What the website says if you want to contribute money to the project… :)

I don’t know about you, but this is the kind of things that make me believe in humans.

6. Not too heavy

To tell you the truth, I am not exactly sure what is heavy and what is not, but at about 60 mb of RAM, I feel like Clementine playing a song is not too much of a weight on my system, on par with Nautilus and way under Firefox, Thunderbird and Chrome.

How does Clementine compare in memory usage?

How does Clementine compare in memory usage?

The download for an Ubuntu 13.10 64 bits system is just 7.2 mb at the time of writing.

7. Lots of music providers

List of Clementine 1.2 providers

List of Clementine 1.2 providers

Clementine bundles more than 20 sources for music, from open license music website Jamendo to your music stored in your Dropbox or your Google Drive, as well as several radio station providers and streaming giants Spotify and Grooveshark.

A few of those providers require that you own a premium account to use them, but there is enough choice to please everyone.

Nota bene: following the news of Ubuntu One closing down in June 2014, the Ubuntu One provider has already been removed from master.

8. Artist and song info

You can also click on the Artist info tab to get to know lots about whoever you are playing, see photos, discover similar artists and read about their history.

Wikipedia provides the biography by default, but if you scroll down, you will be able to chose from 9 other providers, including LastFM and Discogs.

The Song info tab, on the other hand, gives you LastFM stats and the lyrics from three different providers.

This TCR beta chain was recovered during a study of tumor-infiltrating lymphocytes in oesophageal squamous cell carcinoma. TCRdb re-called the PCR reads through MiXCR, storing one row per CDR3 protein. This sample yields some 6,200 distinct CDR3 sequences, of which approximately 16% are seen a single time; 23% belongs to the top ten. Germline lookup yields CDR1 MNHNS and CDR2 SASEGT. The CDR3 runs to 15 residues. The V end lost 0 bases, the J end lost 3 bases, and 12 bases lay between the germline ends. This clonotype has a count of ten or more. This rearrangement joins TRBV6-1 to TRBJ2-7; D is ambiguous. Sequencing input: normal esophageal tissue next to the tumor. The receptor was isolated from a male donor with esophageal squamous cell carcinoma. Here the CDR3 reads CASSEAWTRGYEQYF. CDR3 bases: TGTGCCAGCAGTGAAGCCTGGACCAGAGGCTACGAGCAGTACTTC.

Clementine 1.2 Artist info tab. You can select a photo to have a closer look at it.

Clementine 1.2 Artist info tab. You can select a photo to have a closer look at it.

 9. Tag your collection properly

MusicBrainz is one of my favourite open data project. It is a well-built database about music, so humans can read it like and encyclopaedia, and so robots can use it.

I am of course delighted to see that Clementine uses MusicBrainz for its tagging functionalities. It is now even easier to have your collection properly tagged, as you can let Clementine automatically look through MusicBrainz for you!

MusicBrainz tagger in Clementine 1.2

MusicBrainz tagger in Clementine 1.2

10. Remote control

One of the latest additions to Clementine is its ability to be controlled from your Android phone thanks to Clementine Remote.

Clementine Remote on Google Play

Clementine Remote on Google Play

You can use your phone to browse your library, add songs to your playlist and change the volume, without having to go to your computer + stereo system.

∞. It gets better!

Of course, Clementine keeps getting developed, so it constantly gets better. One of the latest things I have notice on GitHub is the fact that we will soon be able to add our Soundcloud credentials into Clementine in order to have a look at our own tracks and subscriptions:

Soundcloud commit on GitHub

Soundcloud commit on GitHub

♥ Give it a go!

Head to the download page to try Clementine with your library, and see if it works for you.

Still not convinced? Have a look at this AlternativeTo page to find other open-source alternatives – surely you will find your favourite!

Cheers for reading!